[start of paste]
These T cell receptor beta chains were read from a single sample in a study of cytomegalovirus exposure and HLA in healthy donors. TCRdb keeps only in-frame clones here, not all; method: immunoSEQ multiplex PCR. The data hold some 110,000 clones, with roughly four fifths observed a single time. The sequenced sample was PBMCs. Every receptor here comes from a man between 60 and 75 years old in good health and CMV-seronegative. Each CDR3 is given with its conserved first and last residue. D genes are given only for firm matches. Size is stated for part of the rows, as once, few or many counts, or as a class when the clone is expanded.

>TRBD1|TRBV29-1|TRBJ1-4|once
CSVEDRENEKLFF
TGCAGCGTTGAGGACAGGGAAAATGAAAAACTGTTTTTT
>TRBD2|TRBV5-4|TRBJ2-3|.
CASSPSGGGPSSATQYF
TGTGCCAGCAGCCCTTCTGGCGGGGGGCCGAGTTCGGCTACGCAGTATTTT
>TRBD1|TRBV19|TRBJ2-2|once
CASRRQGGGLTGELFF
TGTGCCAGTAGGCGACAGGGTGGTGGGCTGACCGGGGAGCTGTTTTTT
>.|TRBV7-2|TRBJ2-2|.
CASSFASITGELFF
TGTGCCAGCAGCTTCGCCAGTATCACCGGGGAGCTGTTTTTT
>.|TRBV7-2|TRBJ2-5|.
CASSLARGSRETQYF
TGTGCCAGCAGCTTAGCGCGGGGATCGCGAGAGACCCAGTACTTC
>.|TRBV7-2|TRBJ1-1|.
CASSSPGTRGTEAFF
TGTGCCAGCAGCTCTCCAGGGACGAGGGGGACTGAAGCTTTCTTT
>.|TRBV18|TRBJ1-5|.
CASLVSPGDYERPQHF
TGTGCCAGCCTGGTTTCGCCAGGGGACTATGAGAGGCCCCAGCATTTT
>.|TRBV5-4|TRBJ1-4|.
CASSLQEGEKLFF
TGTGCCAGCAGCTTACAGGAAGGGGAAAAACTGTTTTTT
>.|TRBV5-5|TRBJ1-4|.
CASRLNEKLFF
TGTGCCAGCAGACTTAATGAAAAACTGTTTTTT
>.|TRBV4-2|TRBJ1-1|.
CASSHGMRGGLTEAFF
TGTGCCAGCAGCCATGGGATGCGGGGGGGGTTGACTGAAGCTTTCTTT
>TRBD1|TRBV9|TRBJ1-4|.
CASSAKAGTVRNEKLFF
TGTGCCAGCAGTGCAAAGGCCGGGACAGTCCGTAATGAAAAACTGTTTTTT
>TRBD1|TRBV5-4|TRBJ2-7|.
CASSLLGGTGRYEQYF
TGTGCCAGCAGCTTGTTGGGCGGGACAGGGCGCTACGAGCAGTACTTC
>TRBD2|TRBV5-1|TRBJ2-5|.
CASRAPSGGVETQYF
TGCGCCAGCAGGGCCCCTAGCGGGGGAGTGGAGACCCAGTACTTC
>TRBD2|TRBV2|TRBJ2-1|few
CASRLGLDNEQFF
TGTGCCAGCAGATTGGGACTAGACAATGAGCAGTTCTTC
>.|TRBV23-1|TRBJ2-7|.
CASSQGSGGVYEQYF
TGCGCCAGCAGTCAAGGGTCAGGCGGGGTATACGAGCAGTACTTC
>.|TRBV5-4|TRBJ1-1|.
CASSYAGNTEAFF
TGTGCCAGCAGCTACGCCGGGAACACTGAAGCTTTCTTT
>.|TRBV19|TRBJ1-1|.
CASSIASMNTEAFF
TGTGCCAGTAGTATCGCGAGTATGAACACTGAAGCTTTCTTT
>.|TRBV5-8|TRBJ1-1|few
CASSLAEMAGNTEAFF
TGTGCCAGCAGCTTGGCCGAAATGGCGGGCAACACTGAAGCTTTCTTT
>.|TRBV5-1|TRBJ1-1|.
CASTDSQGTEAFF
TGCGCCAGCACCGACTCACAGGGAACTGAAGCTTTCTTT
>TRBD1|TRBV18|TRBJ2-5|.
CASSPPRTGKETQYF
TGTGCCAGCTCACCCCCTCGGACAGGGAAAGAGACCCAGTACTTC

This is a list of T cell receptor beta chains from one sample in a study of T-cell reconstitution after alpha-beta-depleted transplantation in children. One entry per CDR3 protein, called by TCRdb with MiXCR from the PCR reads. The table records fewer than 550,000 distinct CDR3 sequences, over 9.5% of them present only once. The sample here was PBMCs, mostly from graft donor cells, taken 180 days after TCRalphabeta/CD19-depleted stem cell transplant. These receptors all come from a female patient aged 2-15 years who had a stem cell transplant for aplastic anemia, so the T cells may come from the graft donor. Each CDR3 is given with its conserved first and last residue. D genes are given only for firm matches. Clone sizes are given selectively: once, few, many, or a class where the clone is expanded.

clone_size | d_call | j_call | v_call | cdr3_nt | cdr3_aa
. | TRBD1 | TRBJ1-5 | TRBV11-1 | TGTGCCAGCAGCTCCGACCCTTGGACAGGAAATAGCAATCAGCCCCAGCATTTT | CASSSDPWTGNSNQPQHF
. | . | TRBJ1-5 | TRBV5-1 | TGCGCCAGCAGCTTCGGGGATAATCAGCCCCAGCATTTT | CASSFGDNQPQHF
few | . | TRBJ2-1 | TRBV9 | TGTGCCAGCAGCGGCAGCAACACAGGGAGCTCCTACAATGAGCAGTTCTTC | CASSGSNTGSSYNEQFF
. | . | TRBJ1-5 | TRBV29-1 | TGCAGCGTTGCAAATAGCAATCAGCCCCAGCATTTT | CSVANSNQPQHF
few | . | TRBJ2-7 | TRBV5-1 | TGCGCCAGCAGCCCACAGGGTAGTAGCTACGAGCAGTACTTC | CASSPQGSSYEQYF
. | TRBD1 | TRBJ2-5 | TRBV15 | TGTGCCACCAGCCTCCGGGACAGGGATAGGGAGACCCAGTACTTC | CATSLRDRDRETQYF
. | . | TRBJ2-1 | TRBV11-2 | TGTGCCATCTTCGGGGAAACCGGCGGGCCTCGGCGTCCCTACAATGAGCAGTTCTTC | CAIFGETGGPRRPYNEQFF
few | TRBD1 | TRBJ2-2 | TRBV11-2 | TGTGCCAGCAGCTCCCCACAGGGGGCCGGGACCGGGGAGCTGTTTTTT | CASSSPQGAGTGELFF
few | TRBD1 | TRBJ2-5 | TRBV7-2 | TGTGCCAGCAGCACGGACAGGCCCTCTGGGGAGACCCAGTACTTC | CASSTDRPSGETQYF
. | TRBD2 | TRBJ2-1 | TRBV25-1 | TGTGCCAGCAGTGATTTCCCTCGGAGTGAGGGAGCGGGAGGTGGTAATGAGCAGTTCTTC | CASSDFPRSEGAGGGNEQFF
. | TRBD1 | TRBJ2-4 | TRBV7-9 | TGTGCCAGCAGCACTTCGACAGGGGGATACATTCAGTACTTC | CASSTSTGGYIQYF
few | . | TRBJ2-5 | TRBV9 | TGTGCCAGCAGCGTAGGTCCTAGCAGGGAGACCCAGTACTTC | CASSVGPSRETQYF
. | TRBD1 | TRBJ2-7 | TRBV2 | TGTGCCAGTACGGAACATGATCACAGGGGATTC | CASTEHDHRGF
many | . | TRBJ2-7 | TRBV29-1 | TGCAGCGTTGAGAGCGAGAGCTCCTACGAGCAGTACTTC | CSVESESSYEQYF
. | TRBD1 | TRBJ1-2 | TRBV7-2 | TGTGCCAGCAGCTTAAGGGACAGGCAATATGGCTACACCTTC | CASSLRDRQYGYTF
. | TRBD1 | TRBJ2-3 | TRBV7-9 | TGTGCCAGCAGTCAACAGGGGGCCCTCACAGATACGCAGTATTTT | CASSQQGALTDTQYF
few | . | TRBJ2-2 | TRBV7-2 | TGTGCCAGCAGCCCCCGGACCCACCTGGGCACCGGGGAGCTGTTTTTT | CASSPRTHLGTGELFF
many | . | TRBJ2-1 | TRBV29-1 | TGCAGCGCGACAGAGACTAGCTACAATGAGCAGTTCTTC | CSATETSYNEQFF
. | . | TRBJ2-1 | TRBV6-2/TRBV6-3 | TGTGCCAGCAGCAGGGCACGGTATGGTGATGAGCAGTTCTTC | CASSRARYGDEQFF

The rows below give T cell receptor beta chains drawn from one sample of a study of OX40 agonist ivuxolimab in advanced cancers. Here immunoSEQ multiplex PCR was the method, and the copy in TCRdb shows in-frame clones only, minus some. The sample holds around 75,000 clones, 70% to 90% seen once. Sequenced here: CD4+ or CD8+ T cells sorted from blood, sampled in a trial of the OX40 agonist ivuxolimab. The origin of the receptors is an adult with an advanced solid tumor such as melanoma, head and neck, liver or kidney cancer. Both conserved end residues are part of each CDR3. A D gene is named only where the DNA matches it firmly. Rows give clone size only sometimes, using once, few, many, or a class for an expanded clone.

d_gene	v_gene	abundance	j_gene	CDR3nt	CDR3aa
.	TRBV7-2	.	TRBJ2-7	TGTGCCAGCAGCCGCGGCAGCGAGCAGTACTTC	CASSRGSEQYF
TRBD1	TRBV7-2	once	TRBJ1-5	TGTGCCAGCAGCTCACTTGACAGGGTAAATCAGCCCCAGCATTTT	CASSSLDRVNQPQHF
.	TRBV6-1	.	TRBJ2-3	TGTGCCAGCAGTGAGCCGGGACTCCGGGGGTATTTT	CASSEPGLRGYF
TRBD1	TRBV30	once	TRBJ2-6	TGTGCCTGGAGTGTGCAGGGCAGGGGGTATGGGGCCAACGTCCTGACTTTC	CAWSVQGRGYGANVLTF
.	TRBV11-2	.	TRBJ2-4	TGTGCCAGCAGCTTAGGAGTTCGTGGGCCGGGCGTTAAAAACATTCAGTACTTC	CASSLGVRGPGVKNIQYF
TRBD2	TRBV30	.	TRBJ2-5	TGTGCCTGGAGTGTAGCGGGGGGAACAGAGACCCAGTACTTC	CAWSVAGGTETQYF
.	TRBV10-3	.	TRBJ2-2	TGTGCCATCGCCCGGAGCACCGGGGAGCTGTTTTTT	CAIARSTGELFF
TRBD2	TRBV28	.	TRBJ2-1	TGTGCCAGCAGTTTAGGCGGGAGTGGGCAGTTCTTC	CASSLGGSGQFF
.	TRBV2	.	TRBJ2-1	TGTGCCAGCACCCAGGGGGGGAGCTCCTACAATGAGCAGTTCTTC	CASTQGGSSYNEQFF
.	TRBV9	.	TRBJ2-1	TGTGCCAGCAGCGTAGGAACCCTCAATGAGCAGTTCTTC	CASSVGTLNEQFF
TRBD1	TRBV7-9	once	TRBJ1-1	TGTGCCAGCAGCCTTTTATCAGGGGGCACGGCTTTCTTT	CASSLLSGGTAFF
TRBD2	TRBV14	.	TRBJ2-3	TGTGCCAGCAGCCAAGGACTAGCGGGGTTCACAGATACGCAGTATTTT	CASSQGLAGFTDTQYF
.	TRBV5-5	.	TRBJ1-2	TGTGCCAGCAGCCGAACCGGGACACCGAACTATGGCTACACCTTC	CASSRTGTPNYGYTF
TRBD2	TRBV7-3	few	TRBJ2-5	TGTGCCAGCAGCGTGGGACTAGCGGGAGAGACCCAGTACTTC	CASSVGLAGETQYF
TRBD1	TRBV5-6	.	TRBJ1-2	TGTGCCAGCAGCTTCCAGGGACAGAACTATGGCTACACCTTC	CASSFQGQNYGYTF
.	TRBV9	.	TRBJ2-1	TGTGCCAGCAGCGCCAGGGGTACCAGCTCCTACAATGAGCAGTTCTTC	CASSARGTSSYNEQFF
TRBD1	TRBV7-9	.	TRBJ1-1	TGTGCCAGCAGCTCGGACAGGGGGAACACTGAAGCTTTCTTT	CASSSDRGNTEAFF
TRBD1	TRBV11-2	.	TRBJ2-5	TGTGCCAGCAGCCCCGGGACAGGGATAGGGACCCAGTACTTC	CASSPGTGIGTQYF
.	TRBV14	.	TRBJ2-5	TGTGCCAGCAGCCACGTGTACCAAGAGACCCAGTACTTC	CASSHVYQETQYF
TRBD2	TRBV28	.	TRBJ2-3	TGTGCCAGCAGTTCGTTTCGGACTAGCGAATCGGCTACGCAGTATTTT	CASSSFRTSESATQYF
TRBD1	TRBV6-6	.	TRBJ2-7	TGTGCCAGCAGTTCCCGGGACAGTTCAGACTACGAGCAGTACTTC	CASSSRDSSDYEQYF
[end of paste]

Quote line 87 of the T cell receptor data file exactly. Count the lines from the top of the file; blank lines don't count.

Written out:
.	TRBV6-1	.	TRBJ2-3	TGTGCCAGCAGTGAGCCGGGACTCCGGGGGTATTTT	CASSEPGLRGYF